Living on a homestead, we’re very devoted to eating locally as much as possible. We share this interest with more and more people around the developed world who are rediscovering the concept of eating locally.
Plenty: Eating Locally on the 100-Mile Diet, by Alisa Smith and J. B. McKinnon (check your local bookstore) is one of several recently published, excellent books on eating locally. Smith and McKinnon alternated chapters, writing in first person. In keeping with their format, Michelle and I combined our thoughts on their book:
Mark: McKinnon and Smith’s experience is probably easier for most Americans to relate to than some similar books. This young couple spent their year eating locally within a 100-mile radius of Vancouver, British Columbia, Canada. They managed their diet while living in an urban apartment, and did it with style. They also own a remote cabin near the Skeena River, and spent some weeks there. In fact, a “thrown together” meal at that cabin inspired their year-long experiment. However, they weren’t able to rely on that property as a food source beyond some foraging.
Plenty’s setting in a region near ours helped me relate to their experience better, as did their reliance on purchasing food. Their living situation severely limited their ability to grow their own food, so most of it had to come from elsewhere. We garden and forage, so I was more interested in learning how they dealt with the economy of eating locally. Unfortunately, their initial method was to throw money at it! If you spend enough, you can get your food from wherever you choose. Not long into their year, they took steps to find cheaper, more creative ways to acquire regional foods.
Michelle: I thoroughly enjoyed reading this book. I had the same fascination for Alisa and J. B.’s story as I did for watching shows like Colonial House and Frontier House. I also avidly read American pioneer stories as a kid . . . everything from Little House on the Prairie to books about the Whitman Massacre and the Donner Party.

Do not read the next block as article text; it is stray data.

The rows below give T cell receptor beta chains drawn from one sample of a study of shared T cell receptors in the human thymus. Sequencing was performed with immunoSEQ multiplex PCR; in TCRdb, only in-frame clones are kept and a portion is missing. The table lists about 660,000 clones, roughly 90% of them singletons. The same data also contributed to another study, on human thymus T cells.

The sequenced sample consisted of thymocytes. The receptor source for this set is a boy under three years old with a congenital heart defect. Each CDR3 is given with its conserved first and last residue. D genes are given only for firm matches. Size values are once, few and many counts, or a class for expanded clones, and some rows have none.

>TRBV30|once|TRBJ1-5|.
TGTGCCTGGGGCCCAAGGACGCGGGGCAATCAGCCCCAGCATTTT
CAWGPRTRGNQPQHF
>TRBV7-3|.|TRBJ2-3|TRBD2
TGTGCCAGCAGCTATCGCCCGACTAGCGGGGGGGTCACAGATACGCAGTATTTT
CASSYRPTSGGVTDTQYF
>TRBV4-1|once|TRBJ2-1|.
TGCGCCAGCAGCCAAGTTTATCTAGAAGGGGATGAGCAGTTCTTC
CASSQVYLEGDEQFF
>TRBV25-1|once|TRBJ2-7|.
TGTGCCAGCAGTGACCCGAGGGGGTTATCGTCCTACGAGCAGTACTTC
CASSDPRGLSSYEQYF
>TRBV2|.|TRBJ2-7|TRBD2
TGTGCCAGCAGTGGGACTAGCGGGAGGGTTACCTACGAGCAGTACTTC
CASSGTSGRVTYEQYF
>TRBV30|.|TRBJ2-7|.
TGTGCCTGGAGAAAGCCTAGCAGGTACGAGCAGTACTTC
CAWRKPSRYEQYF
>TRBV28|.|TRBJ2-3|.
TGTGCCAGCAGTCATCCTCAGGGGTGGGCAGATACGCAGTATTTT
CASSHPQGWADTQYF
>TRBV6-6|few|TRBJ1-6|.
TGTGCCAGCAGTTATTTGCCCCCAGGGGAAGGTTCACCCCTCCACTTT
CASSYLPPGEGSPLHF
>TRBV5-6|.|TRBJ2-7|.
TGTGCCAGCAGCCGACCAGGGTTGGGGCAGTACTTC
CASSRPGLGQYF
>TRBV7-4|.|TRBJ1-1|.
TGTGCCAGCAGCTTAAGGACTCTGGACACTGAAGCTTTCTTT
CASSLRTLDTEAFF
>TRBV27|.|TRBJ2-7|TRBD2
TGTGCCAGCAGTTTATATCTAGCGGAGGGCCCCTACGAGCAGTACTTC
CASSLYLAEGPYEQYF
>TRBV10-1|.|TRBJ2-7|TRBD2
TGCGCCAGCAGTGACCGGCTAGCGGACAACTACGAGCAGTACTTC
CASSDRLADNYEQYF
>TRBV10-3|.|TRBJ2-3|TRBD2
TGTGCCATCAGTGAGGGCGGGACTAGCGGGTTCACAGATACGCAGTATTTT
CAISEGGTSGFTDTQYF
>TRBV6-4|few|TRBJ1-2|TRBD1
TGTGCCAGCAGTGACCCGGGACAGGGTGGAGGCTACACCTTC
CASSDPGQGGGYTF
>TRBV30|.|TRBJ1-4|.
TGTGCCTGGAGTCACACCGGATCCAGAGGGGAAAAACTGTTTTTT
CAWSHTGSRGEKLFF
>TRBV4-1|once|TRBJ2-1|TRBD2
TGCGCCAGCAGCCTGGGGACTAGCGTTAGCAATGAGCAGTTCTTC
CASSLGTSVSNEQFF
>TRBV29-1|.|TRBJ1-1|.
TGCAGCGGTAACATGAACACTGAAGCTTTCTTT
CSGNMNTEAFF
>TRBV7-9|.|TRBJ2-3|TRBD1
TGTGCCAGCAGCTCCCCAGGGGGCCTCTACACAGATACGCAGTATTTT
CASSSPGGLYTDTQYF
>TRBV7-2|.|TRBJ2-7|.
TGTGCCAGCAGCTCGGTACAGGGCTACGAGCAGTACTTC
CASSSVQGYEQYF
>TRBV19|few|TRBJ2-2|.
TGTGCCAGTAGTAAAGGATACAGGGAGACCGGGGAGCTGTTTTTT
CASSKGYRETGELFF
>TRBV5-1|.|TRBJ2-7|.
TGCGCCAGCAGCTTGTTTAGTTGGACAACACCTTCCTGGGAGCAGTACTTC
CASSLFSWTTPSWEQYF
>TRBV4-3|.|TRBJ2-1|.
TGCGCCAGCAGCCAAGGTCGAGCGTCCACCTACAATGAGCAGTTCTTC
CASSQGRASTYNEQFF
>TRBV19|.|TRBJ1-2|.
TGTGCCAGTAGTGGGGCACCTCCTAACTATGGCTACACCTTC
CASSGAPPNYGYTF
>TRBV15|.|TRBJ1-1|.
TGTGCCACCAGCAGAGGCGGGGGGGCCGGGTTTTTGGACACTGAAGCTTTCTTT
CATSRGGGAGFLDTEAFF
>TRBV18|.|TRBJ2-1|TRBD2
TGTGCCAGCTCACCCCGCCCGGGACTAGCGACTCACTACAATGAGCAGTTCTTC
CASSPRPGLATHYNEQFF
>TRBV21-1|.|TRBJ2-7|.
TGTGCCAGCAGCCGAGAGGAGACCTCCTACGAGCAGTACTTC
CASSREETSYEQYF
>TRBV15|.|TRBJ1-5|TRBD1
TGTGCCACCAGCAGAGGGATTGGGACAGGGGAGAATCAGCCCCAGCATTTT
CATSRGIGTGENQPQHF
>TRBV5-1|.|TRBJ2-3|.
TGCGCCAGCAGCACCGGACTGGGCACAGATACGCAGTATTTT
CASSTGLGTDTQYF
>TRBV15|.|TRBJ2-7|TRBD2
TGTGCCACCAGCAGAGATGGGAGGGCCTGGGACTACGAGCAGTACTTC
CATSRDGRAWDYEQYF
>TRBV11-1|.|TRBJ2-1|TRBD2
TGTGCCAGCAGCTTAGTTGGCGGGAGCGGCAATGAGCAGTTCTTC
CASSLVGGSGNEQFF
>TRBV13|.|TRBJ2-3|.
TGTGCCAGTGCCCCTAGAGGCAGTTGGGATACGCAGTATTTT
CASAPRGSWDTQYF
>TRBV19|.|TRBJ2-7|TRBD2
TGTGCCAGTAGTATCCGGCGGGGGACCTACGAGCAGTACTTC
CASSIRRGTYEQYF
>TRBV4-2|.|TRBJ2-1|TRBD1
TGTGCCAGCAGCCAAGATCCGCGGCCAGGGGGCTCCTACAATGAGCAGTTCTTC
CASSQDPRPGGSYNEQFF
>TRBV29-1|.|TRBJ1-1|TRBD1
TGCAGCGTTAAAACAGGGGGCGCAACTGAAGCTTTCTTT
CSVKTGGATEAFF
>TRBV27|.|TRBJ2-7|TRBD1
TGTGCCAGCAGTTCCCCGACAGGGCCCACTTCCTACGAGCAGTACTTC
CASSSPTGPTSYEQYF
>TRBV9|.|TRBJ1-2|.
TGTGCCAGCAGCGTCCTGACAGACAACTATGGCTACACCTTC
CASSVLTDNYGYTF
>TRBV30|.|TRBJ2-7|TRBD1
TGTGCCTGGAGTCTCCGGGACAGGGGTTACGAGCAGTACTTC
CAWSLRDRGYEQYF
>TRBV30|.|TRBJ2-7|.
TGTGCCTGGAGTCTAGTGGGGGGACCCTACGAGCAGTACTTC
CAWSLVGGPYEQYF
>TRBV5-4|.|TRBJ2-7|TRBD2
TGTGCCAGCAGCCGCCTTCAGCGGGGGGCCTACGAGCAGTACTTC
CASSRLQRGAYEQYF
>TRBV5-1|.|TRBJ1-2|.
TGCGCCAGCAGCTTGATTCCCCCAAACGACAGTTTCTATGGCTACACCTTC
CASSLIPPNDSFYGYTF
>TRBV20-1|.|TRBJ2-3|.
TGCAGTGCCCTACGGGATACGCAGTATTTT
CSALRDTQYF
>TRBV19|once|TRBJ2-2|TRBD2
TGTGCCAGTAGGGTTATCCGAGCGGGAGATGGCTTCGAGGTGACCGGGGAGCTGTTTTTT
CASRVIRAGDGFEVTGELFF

The attraction is reading about or watching real people’s lives in a “simpler” setting. I also saw similarities in the relationship issues that came up in times of stress or deprivation, even when the situations were entered into voluntarily.
We’re “homesteading” voluntarily. Figuring out how to make it work economically, educationally, and in an environmentally sound way is a full time job. Our reading becomes more than just entertainment. Plenty was wonderful because it was both informative and fun.
Mark: Besides being an engaging read, we learned some important lessons from the book. Based on their recommendation, we found a used copy of the Good Housekeeping Cookbook, 1944 edition, for the homestead. They found this older edition useful for its advice on dealing with food in an era when woodstove cooking was still common, and before refrigerators. So do we!
Even better, though, were McKinnon’s recipes. He’s the cook, and while he has a flair for restaurant-quality presentation, what he presents is pretty good. Particularly, we like his 18-hour sourdough bread recipe. We’ve used our own strain of sourdough almost 19 years now, but until we found this recipe, we rarely made sourdough bread. Now it’s quite common on our table, and it’s delicious!
Michelle: We try to eat as locally as possible. The problem with doing so here in Southeast Alaska is that one cannot get enough locally grown foods to survive. Most of the nearest true farms are in the Matanuska-Susitna Valley about 600 miles to the northwest.
People around here have goats and chickens, so we could obtain meat, milk and eggs locally. We also have a chicken coop; sometime in the future we’ll try raising chickens.
I grow cool season crops. This year’s garden produced about 100% more than last year’s, but that still isn’t enough to last until next growing season.
We also have a large supply of beans, rice and grains in our storage shed. These weren’t grown locally, but I can create meals from these staples so we rely less on processed foods from the local stores. Some of the grain reserve is wheat. Not wheat flour, but wheat berries—sealed gallons of it in the shed. We have a grain mill to turn that into flour. Here’s where Plenty meets Frontier House.
While grinding flour the other day I thought about Alisa and J. B. finding a local grain grower to grind their flour. I love that we have the ability to grind our own, but it does take time—time to muse about our version of plenty. We have plenty of provisions and plenty of time to process them ourselves into healthy meals.
Mark: Plenty is a short read. Its he said/she said structure is engaging, and its message—that it is possible to learn to eat, and eat well, while being conscious of locally produced and available foods—is one we would all do well to take to heart.